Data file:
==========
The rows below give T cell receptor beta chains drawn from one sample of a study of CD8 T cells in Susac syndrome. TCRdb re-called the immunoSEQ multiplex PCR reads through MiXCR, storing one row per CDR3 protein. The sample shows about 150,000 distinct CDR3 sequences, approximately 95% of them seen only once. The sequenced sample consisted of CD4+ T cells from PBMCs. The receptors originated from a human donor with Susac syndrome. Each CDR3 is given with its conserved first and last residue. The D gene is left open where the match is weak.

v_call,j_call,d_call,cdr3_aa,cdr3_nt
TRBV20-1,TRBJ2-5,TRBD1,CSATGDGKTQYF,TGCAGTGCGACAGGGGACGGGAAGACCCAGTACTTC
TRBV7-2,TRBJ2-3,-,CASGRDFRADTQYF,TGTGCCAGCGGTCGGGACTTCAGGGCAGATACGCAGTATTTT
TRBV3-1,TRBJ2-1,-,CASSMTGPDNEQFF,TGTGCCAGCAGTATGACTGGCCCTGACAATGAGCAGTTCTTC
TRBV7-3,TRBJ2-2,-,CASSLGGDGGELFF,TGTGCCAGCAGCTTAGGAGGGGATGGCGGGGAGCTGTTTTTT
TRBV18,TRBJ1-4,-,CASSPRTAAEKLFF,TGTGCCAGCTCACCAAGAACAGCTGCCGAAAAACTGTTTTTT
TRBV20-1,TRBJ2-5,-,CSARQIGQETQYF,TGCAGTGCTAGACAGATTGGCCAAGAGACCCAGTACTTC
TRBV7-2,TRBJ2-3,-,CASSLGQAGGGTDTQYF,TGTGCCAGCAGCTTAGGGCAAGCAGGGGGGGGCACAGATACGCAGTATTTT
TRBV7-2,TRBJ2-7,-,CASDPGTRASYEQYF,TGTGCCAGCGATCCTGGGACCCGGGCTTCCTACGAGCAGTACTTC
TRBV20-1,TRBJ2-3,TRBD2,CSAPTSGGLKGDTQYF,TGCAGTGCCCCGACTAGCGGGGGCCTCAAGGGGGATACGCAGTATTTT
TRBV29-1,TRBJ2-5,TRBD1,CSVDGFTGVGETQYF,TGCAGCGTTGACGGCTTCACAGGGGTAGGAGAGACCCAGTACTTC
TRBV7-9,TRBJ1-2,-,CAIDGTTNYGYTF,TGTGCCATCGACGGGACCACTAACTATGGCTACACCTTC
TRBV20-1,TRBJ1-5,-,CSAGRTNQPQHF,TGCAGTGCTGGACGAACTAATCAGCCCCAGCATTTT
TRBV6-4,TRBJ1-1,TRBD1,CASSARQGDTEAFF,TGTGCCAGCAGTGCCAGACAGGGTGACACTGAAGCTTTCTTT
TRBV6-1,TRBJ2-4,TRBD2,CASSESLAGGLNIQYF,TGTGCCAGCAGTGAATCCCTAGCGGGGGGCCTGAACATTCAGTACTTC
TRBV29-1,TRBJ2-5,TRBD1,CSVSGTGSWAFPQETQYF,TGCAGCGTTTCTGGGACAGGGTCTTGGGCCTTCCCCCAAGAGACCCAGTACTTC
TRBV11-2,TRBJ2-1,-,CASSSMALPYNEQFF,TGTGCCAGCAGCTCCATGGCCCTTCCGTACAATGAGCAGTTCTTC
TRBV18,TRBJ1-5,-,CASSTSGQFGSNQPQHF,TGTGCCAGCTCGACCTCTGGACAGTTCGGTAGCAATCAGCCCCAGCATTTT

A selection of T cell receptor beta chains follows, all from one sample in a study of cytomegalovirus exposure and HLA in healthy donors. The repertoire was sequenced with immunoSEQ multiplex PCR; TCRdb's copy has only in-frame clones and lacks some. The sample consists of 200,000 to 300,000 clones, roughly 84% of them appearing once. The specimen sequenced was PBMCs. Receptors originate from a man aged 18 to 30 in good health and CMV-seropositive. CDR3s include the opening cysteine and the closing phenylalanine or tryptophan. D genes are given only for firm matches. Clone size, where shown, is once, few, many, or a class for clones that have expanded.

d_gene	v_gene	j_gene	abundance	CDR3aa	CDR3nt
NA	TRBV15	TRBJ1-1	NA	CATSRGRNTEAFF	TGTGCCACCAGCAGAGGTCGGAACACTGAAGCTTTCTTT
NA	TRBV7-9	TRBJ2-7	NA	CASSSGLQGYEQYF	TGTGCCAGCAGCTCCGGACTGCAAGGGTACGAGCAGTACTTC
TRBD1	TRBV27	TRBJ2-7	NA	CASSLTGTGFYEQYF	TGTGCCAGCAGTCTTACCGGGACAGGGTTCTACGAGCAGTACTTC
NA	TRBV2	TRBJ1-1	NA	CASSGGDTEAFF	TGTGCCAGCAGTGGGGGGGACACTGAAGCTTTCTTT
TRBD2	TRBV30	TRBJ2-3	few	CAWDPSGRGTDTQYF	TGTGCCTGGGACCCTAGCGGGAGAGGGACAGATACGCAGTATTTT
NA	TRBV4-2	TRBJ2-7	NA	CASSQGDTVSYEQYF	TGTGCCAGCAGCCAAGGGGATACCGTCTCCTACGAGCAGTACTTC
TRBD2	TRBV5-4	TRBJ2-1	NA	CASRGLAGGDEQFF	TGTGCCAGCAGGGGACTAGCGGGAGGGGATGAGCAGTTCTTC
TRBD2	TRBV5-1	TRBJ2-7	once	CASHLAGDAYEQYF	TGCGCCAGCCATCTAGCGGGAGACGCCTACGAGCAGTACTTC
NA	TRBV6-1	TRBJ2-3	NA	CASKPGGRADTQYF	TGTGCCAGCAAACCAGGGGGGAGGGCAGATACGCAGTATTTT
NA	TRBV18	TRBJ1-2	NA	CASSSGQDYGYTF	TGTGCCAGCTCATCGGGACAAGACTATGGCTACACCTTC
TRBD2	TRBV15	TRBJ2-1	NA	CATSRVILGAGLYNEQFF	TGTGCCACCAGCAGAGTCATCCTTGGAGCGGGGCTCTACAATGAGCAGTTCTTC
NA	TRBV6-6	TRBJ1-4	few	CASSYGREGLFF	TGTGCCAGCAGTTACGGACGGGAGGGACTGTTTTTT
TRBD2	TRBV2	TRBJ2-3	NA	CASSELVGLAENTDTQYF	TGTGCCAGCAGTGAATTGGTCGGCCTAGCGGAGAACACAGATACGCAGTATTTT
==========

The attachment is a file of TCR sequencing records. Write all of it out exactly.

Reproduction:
The rows below give T cell receptor beta chains drawn from one sample of a study of CD8 T cells in Susac syndrome. TCRdb re-called the immunoSEQ multiplex PCR reads through MiXCR, storing one row per CDR3 protein. The sample shows about 150,000 distinct CDR3 sequences, approximately 95% of them seen only once. The sequenced sample consisted of CD4+ T cells from PBMCs. The receptors originated from a human donor with Susac syndrome. Each CDR3 is given with its conserved first and last residue. The D gene is left open where the match is weak.

v_call,j_call,d_call,cdr3_aa,cdr3_nt
TRBV20-1,TRBJ2-5,TRBD1,CSATGDGKTQYF,TGCAGTGCGACAGGGGACGGGAAGACCCAGTACTTC
TRBV7-2,TRBJ2-3,-,CASGRDFRADTQYF,TGTGCCAGCGGTCGGGACTTCAGGGCAGATACGCAGTATTTT
TRBV3-1,TRBJ2-1,-,CASSMTGPDNEQFF,TGTGCCAGCAGTATGACTGGCCCTGACAATGAGCAGTTCTTC
TRBV7-3,TRBJ2-2,-,CASSLGGDGGELFF,TGTGCCAGCAGCTTAGGAGGGGATGGCGGGGAGCTGTTTTTT
TRBV18,TRBJ1-4,-,CASSPRTAAEKLFF,TGTGCCAGCTCACCAAGAACAGCTGCCGAAAAACTGTTTTTT
TRBV20-1,TRBJ2-5,-,CSARQIGQETQYF,TGCAGTGCTAGACAGATTGGCCAAGAGACCCAGTACTTC
TRBV7-2,TRBJ2-3,-,CASSLGQAGGGTDTQYF,TGTGCCAGCAGCTTAGGGCAAGCAGGGGGGGGCACAGATACGCAGTATTTT
TRBV7-2,TRBJ2-7,-,CASDPGTRASYEQYF,TGTGCCAGCGATCCTGGGACCCGGGCTTCCTACGAGCAGTACTTC
TRBV20-1,TRBJ2-3,TRBD2,CSAPTSGGLKGDTQYF,TGCAGTGCCCCGACTAGCGGGGGCCTCAAGGGGGATACGCAGTATTTT
TRBV29-1,TRBJ2-5,TRBD1,CSVDGFTGVGETQYF,TGCAGCGTTGACGGCTTCACAGGGGTAGGAGAGACCCAGTACTTC
TRBV7-9,TRBJ1-2,-,CAIDGTTNYGYTF,TGTGCCATCGACGGGACCACTAACTATGGCTACACCTTC
TRBV20-1,TRBJ1-5,-,CSAGRTNQPQHF,TGCAGTGCTGGACGAACTAATCAGCCCCAGCATTTT
TRBV6-4,TRBJ1-1,TRBD1,CASSARQGDTEAFF,TGTGCCAGCAGTGCCAGACAGGGTGACACTGAAGCTTTCTTT
TRBV6-1,TRBJ2-4,TRBD2,CASSESLAGGLNIQYF,TGTGCCAGCAGTGAATCCCTAGCGGGGGGCCTGAACATTCAGTACTTC
TRBV29-1,TRBJ2-5,TRBD1,CSVSGTGSWAFPQETQYF,TGCAGCGTTTCTGGGACAGGGTCTTGGGCCTTCCCCCAAGAGACCCAGTACTTC
TRBV11-2,TRBJ2-1,-,CASSSMALPYNEQFF,TGTGCCAGCAGCTCCATGGCCCTTCCGTACAATGAGCAGTTCTTC
TRBV18,TRBJ1-5,-,CASSTSGQFGSNQPQHF,TGTGCCAGCTCGACCTCTGGACAGTTCGGTAGCAATCAGCCCCAGCATTTT

A selection of T cell receptor beta chains follows, all from one sample in a study of cytomegalovirus exposure and HLA in healthy donors. The repertoire was sequenced with immunoSEQ multiplex PCR; TCRdb's copy has only in-frame clones and lacks some. The sample consists of 200,000 to 300,000 clones, roughly 84% of them appearing once. The specimen sequenced was PBMCs. Receptors originate from a man aged 18 to 30 in good health and CMV-seropositive. CDR3s include the opening cysteine and the closing phenylalanine or tryptophan. D genes are given only for firm matches. Clone size, where shown, is once, few, many, or a class for clones that have expanded.

d_gene	v_gene	j_gene	abundance	CDR3aa	CDR3nt
NA	TRBV15	TRBJ1-1	NA	CATSRGRNTEAFF	TGTGCCACCAGCAGAGGTCGGAACACTGAAGCTTTCTTT
NA	TRBV7-9	TRBJ2-7	NA	CASSSGLQGYEQYF	TGTGCCAGCAGCTCCGGACTGCAAGGGTACGAGCAGTACTTC
TRBD1	TRBV27	TRBJ2-7	NA	CASSLTGTGFYEQYF	TGTGCCAGCAGTCTTACCGGGACAGGGTTCTACGAGCAGTACTTC
NA	TRBV2	TRBJ1-1	NA	CASSGGDTEAFF	TGTGCCAGCAGTGGGGGGGACACTGAAGCTTTCTTT
TRBD2	TRBV30	TRBJ2-3	few	CAWDPSGRGTDTQYF	TGTGCCTGGGACCCTAGCGGGAGAGGGACAGATACGCAGTATTTT
NA	TRBV4-2	TRBJ2-7	NA	CASSQGDTVSYEQYF	TGTGCCAGCAGCCAAGGGGATACCGTCTCCTACGAGCAGTACTTC
TRBD2	TRBV5-4	TRBJ2-1	NA	CASRGLAGGDEQFF	TGTGCCAGCAGGGGACTAGCGGGAGGGGATGAGCAGTTCTTC
TRBD2	TRBV5-1	TRBJ2-7	once	CASHLAGDAYEQYF	TGCGCCAGCCATCTAGCGGGAGACGCCTACGAGCAGTACTTC
NA	TRBV6-1	TRBJ2-3	NA	CASKPGGRADTQYF	TGTGCCAGCAAACCAGGGGGGAGGGCAGATACGCAGTATTTT
NA	TRBV18	TRBJ1-2	NA	CASSSGQDYGYTF	TGTGCCAGCTCATCGGGACAAGACTATGGCTACACCTTC
TRBD2	TRBV15	TRBJ2-1	NA	CATSRVILGAGLYNEQFF	TGTGCCACCAGCAGAGTCATCCTTGGAGCGGGGCTCTACAATGAGCAGTTCTTC
NA	TRBV6-6	TRBJ1-4	few	CASSYGREGLFF	TGTGCCAGCAGTTACGGACGGGAGGGACTGTTTTTT
TRBD2	TRBV2	TRBJ2-3	NA	CASSELVGLAENTDTQYF	TGTGCCAGCAGTGAATTGGTCGGCCTAGCGGAGAACACAGATACGCAGTATTTT